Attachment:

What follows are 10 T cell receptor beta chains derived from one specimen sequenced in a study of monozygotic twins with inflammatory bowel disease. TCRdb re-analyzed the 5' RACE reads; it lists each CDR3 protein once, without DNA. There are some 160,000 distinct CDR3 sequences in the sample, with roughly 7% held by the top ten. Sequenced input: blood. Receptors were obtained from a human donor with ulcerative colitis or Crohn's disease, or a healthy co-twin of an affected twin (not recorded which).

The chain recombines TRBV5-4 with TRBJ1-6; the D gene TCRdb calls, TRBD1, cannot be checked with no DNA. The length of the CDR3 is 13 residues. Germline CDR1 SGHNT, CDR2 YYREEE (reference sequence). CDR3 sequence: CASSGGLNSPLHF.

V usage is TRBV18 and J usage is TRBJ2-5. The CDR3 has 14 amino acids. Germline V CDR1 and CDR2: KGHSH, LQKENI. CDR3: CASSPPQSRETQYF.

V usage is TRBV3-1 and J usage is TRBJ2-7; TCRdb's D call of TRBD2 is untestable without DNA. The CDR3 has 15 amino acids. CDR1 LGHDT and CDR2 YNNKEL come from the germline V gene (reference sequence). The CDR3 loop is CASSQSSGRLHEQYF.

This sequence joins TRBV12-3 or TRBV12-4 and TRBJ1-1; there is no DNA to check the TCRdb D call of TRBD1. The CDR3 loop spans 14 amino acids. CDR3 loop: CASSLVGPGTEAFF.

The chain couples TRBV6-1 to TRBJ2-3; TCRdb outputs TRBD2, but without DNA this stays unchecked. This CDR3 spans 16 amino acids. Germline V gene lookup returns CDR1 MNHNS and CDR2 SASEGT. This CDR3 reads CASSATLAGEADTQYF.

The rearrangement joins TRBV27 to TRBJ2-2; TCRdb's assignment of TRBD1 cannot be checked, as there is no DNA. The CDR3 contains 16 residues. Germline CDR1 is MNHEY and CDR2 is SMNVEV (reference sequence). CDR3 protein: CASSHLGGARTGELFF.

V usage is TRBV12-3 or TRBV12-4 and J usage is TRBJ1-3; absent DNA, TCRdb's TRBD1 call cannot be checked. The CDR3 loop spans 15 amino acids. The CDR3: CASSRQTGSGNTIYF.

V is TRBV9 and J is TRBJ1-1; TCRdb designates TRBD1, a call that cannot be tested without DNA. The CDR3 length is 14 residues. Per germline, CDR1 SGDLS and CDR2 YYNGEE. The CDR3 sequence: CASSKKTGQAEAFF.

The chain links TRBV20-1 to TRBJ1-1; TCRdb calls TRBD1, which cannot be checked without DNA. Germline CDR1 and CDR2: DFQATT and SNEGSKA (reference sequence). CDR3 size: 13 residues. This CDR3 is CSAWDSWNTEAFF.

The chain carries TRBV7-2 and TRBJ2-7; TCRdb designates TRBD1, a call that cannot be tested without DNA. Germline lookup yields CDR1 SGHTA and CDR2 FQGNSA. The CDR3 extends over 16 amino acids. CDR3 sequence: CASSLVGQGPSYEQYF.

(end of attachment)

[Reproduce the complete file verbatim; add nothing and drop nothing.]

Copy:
What follows are 10 T cell receptor beta chains derived from one specimen sequenced in a study of monozygotic twins with inflammatory bowel disease. TCRdb re-analyzed the 5' RACE reads; it lists each CDR3 protein once, without DNA. There are some 160,000 distinct CDR3 sequences in the sample, with roughly 7% held by the top ten. Sequenced input: blood. Receptors were obtained from a human donor with ulcerative colitis or Crohn's disease, or a healthy co-twin of an affected twin (not recorded which).

The chain recombines TRBV5-4 with TRBJ1-6; the D gene TCRdb calls, TRBD1, cannot be checked with no DNA. The length of the CDR3 is 13 residues. Germline CDR1 SGHNT, CDR2 YYREEE (reference sequence). CDR3 sequence: CASSGGLNSPLHF.

V usage is TRBV18 and J usage is TRBJ2-5. The CDR3 has 14 amino acids. Germline V CDR1 and CDR2: KGHSH, LQKENI. CDR3: CASSPPQSRETQYF.

V usage is TRBV3-1 and J usage is TRBJ2-7; TCRdb's D call of TRBD2 is untestable without DNA. The CDR3 has 15 amino acids. CDR1 LGHDT and CDR2 YNNKEL come from the germline V gene (reference sequence). The CDR3 loop is CASSQSSGRLHEQYF.

This sequence joins TRBV12-3 or TRBV12-4 and TRBJ1-1; there is no DNA to check the TCRdb D call of TRBD1. The CDR3 loop spans 14 amino acids. CDR3 loop: CASSLVGPGTEAFF.

The chain couples TRBV6-1 to TRBJ2-3; TCRdb outputs TRBD2, but without DNA this stays unchecked. This CDR3 spans 16 amino acids. Germline V gene lookup returns CDR1 MNHNS and CDR2 SASEGT. This CDR3 reads CASSATLAGEADTQYF.

The rearrangement joins TRBV27 to TRBJ2-2; TCRdb's assignment of TRBD1 cannot be checked, as there is no DNA. The CDR3 contains 16 residues. Germline CDR1 is MNHEY and CDR2 is SMNVEV (reference sequence). CDR3 protein: CASSHLGGARTGELFF.

V usage is TRBV12-3 or TRBV12-4 and J usage is TRBJ1-3; absent DNA, TCRdb's TRBD1 call cannot be checked. The CDR3 loop spans 15 amino acids. The CDR3: CASSRQTGSGNTIYF.

V is TRBV9 and J is TRBJ1-1; TCRdb designates TRBD1, a call that cannot be tested without DNA. The CDR3 length is 14 residues. Per germline, CDR1 SGDLS and CDR2 YYNGEE. The CDR3 sequence: CASSKKTGQAEAFF.

The chain links TRBV20-1 to TRBJ1-1; TCRdb calls TRBD1, which cannot be checked without DNA. Germline CDR1 and CDR2: DFQATT and SNEGSKA (reference sequence). CDR3 size: 13 residues. This CDR3 is CSAWDSWNTEAFF.

The chain carries TRBV7-2 and TRBJ2-7; TCRdb designates TRBD1, a call that cannot be tested without DNA. Germline lookup yields CDR1 SGHTA and CDR2 FQGNSA. The CDR3 extends over 16 amino acids. CDR3 sequence: CASSLVGQGPSYEQYF.